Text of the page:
Carol Marin

Carol Marin


Published Dec. 4, 2012



Christmas come at a very tough time for Richard J. “R.J.” Vanecko.

And for his proud and powerful family.

Vanecko is the namesake grandson of the late Mayor Richard J. Daley and nephew to former mayor Richard M. Daley, former White House Chief of Staff Bill Daley and Cook County Commissioner John Daley. His indictment Monday casts a dark shadow on a bright season.

Then again, there have been no Christmas lights at Nanci Koschman’s Mount Prospect home for a very long time.

“That was always my holiday,” she told me one Sunday last month at a restaurant near her home.

Her son’s death in 2004, the result of what the Chicago Police Department determined was a single punch thrown by Vanecko, put an abrupt end to holidays in general.

The first Christmas after he died, “His friends all came over and said, ‘C’mon, Mrs. Koschman, we’ll put up a tree,” she said. “But before you knew it, we’re all crying. And I said, ‘We’re not going to do this again next year, boys. Mrs. Koschman can’t take this.’

“They meant well,” she added.

But she never put up a tree again.

When David was just 12 years old, right after his father died unexpectedly, Nanci Koschman remembers her son’s worried question.

“After Bob died, David said, ‘Can we still have Christmas?'”

“Absolutely,” she promised.

“We had started a collection of ornaments for David,” she said.

Those Christmas ornaments are now packed away in a box in the attic, along with some of David’s childhood toys that she carefully wrapped up and stored years before his sudden death. She saved them in anticipation of the day her son would give them to his own children.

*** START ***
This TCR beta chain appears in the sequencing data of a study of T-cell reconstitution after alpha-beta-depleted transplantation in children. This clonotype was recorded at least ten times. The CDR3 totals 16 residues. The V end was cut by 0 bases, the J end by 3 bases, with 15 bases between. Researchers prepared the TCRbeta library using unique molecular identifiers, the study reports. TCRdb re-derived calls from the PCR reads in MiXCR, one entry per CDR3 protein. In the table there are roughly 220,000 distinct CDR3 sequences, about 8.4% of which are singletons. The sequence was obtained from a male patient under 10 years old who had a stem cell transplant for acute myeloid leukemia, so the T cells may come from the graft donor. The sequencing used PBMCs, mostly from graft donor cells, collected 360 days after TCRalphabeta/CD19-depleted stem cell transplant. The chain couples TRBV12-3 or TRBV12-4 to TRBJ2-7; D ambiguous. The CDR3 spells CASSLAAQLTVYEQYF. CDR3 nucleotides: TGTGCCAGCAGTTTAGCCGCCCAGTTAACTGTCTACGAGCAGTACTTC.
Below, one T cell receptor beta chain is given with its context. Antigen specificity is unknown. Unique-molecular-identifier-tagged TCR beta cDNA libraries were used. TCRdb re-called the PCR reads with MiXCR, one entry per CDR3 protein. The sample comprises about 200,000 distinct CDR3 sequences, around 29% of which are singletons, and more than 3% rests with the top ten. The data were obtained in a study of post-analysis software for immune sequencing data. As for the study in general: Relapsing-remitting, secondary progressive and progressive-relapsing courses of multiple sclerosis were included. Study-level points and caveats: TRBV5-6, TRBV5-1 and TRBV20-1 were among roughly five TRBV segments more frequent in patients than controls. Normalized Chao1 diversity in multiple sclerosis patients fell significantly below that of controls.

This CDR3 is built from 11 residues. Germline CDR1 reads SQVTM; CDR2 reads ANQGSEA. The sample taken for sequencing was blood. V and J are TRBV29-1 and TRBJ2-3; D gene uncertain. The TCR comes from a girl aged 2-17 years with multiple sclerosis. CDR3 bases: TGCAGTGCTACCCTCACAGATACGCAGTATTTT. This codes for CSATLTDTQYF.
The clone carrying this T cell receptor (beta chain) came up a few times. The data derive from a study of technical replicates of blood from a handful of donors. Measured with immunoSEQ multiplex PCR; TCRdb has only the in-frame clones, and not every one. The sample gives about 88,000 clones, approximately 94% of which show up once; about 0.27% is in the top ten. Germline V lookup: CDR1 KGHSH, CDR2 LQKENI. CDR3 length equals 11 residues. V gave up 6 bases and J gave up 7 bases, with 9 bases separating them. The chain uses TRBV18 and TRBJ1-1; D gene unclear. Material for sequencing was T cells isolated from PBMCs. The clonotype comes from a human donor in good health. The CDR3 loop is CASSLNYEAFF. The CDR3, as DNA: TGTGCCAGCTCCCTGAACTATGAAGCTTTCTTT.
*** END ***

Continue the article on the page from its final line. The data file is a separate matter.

David’s room is pretty much as it was. His bed and bulletin board — with ticket stubs from a Snoop Dogg concert — are as he left them.

“It’s not a shrine,” his mother said. “I’ve stored other stuff in there.”

She’s given away his clothes and other things.

“But it’s still his room,” she said. “There’s a Michael Jordan card, a stuffed animal that was one of David’s ‘little friends.’ I go in there and just look at it. I don’t necessarily cry. It’s almost like a peaceful thing.”

But since the night in 2004 when she held him in her arms as he was taken off life support, Nanci Koschman has had precious little peace.

And R.J. Vanecko’s indictment doesn’t magically change that. Nor will it turn the Christmas lights back on at her home.

But it does carry a kind of vindication.

“That someone else was responsible for hitting him,” she said. “That that person . . . had no right to put their hands on him. I feel in my heart that had it been a total stranger, [there would have been charges] eight years ago. But because pif who it was, we lost track of what’s important, that it was my son.”

No longer.